The next time I visited, we had Katz’s Deli pastrami. We walked in hot August drizzle all over downtown Manhattan, telling stories and stopping to look into store windows. There was nothing but a platonic friendship between us, and it was so comforting and wonderful to talk to someone who not only sounded like me, but had the same friends as me, had been to many of the same parties as me, etc.
We went to shows, texted and got to be really good friends again. It was just pleasant having him around and so close to me. We’d planned a few outings once the weather warmed up and I was to be in Manhattan for a week in June, so we had some plans in place. Unfortunately, those were not to be. And I felt like I’d lost not only a friend, but someone who was on the same journey as me in a new land.
I think he bridged the gap for me between Oklahoma and Connecticut. He – again – was there for me without asking for anything in return.
Clark was more into live music than almost anyone I know. He wasn’t just the guy at the show – he knew the bands. He did work for them. He and I went to see Jane’s Addiction in 2011 and he was passing out information, posters, stickers, etc., to fans because he was working with the record company. He was the king of the odd job – but they were cool odd jobs.
When Clark died, I didn’t believe it for a day or two. I even dreamed that the whole thing was a joke. I woke up hoping I was right. Sadly, I wasn’t.
When Clark died, everyone went to his Facebook page demanding to know what happened.
Since Clark died, the messages on his Facebook page haven’t stopped. Bands that he’d worked for held memorial concerts, and still do. Tributes sprung up all over the place and I’ve been truly amazed again at his reach – how many people loved him. It made me realize how many lives he’d touched and continues to touch.
I don’t know if Clark was controlling my radio yesterday or just trying to get me to pay attention. All I know is, after the Bertha and Cassidy incidents, I played the Dead all day and I felt better.
And when I went to bed, I guess I’d accidentally turned on my music player, because just when I was lying down, “Estimated Prophet” started playing through my Galaxy speakers. I couldn’t help but think he was behind that.
Clark, I get the message. Life is to be lived. You lived it, man. You were a wonderful, pure soul and you made your way through this life collecting friends, experiences and memories, not battle scars. You were beautiful. And I hope you are watching us down here telling tales of the great Downtown Clark Brown.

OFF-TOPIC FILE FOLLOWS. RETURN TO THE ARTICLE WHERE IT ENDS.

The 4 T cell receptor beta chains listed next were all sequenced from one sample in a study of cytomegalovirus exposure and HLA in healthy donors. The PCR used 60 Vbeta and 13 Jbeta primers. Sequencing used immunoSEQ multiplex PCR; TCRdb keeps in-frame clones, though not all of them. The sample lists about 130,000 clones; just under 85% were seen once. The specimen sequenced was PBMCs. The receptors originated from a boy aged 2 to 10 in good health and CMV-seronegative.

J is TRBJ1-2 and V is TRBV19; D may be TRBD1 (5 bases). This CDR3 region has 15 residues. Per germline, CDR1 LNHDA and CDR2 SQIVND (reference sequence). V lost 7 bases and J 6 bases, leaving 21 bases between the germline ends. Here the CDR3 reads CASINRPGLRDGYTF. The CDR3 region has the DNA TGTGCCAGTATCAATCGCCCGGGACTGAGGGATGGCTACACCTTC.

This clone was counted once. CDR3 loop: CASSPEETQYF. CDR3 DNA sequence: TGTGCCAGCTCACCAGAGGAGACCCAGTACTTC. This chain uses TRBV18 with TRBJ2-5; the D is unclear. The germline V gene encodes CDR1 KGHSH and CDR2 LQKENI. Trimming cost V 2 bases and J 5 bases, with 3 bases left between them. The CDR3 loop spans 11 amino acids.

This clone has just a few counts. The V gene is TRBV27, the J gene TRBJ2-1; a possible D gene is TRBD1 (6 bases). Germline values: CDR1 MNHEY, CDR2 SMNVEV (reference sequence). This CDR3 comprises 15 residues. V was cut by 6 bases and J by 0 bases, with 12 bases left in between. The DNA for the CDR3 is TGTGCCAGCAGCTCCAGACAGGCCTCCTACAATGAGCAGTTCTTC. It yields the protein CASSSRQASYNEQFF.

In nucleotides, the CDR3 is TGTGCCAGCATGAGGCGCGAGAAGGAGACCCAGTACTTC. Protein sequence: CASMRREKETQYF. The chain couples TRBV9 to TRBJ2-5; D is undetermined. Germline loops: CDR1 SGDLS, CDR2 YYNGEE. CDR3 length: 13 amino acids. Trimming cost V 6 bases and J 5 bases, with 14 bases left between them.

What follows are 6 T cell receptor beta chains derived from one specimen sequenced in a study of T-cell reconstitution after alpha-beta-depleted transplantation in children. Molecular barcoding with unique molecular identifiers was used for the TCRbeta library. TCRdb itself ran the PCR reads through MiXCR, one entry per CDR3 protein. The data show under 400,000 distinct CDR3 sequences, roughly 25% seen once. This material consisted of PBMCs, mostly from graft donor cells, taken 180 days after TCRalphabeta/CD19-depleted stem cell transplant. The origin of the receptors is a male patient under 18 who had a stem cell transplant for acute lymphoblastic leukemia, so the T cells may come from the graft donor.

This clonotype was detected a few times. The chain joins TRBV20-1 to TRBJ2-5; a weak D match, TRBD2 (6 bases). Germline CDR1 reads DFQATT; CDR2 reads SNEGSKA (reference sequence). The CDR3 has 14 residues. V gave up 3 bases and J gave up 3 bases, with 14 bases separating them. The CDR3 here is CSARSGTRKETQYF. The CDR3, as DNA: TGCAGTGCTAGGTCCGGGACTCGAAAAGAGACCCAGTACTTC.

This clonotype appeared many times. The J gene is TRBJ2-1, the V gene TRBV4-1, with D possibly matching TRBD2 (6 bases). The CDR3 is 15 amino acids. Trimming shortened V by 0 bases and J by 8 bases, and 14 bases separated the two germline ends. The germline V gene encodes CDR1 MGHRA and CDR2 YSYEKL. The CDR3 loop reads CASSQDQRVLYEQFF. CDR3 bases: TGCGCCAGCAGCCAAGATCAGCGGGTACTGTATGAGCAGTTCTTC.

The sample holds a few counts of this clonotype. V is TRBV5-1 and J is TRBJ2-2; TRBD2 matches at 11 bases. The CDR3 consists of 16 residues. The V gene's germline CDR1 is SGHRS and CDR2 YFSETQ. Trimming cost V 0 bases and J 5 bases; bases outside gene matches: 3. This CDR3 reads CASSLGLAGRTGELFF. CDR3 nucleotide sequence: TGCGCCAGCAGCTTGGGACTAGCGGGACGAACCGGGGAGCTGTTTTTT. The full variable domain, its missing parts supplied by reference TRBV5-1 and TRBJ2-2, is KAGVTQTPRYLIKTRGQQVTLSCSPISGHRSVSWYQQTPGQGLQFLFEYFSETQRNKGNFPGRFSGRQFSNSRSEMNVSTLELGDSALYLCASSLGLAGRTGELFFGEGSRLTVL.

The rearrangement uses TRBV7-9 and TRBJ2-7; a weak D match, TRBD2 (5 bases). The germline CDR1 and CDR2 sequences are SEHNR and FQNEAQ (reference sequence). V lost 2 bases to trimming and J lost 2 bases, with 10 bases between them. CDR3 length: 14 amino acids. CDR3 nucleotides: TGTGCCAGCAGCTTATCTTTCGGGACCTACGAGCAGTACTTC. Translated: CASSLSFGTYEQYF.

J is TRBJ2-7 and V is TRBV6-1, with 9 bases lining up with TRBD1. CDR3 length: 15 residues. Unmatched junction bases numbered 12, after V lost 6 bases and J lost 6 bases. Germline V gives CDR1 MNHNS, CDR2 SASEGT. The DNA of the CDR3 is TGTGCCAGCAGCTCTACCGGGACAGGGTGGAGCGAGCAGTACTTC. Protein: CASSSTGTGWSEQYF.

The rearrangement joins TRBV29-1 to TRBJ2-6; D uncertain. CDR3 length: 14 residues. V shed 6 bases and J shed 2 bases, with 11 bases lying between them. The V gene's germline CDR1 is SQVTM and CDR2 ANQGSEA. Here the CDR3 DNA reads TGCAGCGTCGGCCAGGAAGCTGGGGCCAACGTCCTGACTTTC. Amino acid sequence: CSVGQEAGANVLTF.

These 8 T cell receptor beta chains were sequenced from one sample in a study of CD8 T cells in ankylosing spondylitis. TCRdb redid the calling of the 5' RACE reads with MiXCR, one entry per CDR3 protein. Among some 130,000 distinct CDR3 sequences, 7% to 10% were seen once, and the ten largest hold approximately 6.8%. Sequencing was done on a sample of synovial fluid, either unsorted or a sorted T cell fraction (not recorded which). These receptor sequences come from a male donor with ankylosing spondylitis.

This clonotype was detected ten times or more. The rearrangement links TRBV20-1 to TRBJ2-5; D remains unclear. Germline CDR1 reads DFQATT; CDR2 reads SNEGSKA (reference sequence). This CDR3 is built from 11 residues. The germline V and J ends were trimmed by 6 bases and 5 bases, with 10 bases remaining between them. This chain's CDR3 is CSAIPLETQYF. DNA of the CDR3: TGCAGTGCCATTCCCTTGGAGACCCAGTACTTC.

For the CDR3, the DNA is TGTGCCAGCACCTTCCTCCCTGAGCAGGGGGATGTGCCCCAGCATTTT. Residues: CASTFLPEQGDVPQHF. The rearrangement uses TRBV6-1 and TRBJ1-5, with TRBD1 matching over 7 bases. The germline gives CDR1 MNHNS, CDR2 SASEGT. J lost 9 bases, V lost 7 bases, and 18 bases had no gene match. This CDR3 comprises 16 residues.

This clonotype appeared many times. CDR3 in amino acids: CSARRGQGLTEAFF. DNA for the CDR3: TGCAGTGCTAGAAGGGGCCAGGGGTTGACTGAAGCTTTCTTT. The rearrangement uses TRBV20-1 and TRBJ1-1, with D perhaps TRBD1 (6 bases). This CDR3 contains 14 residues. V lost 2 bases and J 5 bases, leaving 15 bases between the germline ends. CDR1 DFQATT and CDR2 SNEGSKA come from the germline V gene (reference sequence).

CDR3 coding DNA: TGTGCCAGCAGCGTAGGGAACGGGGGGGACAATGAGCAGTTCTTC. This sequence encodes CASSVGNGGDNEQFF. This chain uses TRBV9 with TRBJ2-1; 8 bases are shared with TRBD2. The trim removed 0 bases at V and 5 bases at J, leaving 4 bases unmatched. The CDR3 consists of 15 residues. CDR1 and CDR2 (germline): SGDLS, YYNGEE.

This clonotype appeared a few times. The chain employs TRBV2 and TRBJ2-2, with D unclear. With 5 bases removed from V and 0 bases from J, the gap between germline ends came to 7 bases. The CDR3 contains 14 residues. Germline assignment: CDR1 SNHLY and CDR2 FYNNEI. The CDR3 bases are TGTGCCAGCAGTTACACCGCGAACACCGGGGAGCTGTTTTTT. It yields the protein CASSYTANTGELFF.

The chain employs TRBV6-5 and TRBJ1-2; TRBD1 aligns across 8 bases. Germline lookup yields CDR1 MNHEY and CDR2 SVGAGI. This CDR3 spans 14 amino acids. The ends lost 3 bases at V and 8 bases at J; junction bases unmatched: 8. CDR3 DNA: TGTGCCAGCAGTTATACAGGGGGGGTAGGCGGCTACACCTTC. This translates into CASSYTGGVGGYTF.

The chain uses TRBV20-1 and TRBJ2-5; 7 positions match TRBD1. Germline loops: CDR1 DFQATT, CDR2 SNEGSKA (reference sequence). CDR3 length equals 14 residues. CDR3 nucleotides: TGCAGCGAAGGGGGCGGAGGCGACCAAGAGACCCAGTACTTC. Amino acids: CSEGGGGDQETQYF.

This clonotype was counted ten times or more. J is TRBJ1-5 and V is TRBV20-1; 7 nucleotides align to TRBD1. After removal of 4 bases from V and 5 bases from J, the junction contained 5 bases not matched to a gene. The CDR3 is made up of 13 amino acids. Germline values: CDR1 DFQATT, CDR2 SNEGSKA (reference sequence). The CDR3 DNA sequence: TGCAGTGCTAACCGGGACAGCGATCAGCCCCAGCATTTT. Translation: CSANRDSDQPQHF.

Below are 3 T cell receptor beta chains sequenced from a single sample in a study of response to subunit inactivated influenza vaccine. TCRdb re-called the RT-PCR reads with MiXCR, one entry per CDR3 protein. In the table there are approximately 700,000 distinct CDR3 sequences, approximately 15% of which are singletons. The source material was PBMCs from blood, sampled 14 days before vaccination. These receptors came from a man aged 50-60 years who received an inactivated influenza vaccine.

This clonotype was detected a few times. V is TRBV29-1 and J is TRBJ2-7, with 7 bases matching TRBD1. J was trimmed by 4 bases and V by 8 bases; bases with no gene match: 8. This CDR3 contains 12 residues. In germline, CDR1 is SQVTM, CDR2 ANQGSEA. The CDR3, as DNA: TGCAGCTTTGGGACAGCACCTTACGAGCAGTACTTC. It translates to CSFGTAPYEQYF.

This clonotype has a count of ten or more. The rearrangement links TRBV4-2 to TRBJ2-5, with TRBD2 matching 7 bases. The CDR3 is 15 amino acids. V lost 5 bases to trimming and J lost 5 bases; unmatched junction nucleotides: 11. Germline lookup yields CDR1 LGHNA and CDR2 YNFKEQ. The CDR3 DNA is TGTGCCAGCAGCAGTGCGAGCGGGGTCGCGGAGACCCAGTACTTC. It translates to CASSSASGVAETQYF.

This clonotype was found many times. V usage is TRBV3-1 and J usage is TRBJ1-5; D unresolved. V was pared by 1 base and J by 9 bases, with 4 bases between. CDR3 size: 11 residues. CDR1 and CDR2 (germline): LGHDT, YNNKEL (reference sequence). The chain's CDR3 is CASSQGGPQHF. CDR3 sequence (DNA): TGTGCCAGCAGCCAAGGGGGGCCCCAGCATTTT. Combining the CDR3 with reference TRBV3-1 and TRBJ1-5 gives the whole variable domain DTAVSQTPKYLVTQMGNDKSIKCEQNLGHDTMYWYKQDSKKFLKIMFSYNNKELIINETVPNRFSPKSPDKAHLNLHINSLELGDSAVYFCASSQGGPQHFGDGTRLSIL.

They won’t make another one like you. And not to get cheesy or switch bands midstream, but to borrow from Neil Young, if you were a miner for a heart of gold, Clark’s would’ve been a place where you’d have been rich.
I miss you, buddy. More than I ever expected to – then again, I thought we’d all die at 80. Thanks for showing up in my day yesterday. We will continue to honor you because you deserve it.
Here’s some of the lyrics that made me sure Clark was in my stratosphere yesterday:Estimated Prophet: My time coming, any day, don’t worry about me, no Been so long I felt this way, I’m in no hurry, no Rainbows and down that highway where ocean breezes blow My time coming, voices saying they tell me where to go. Cassidy Lost now on the country miles in his Cadillac. I can tell by the way you smile he’s rolling back. Come wash the nighttime clean, Come grow this scorched ground green, Blow the horn, tap the tambourine Close the gap of the dark years in between You and me, Cassidy… … Faring thee well now. Let your life proceed by its own design. Nothing to tell now. Let the words be yours, I’m done with mine. Jack Straw We used to play for silver, now we play for life; And ones for sport and ones for blood at the point of a knife. And now the die is shaken, now the die must fall. There aint a winner in the game, he don’t go home with all. Not with all. Attics of My Life In the attics of my life, full of cloudy dreams unreal. Full of tastes no tongue can know, and lights no eyes can see. When there was no ear to hear, you sang to me. I have spent my life seeking all thats still unsung. Bent my ear to hear the tune, and closed my eyes to see. When there was no strings to play, you played to me. In the book of loves own dream, where all the print is blood. Where all the pages are my days, and all the lights grow old. When I had no wings to fly, you flew to me, you flew to me. In the secret space of dreams, where I dreaming lay amazed. When the secrets all are told, and the petals all unfold. When there was no dream of mine, you dreamed of me.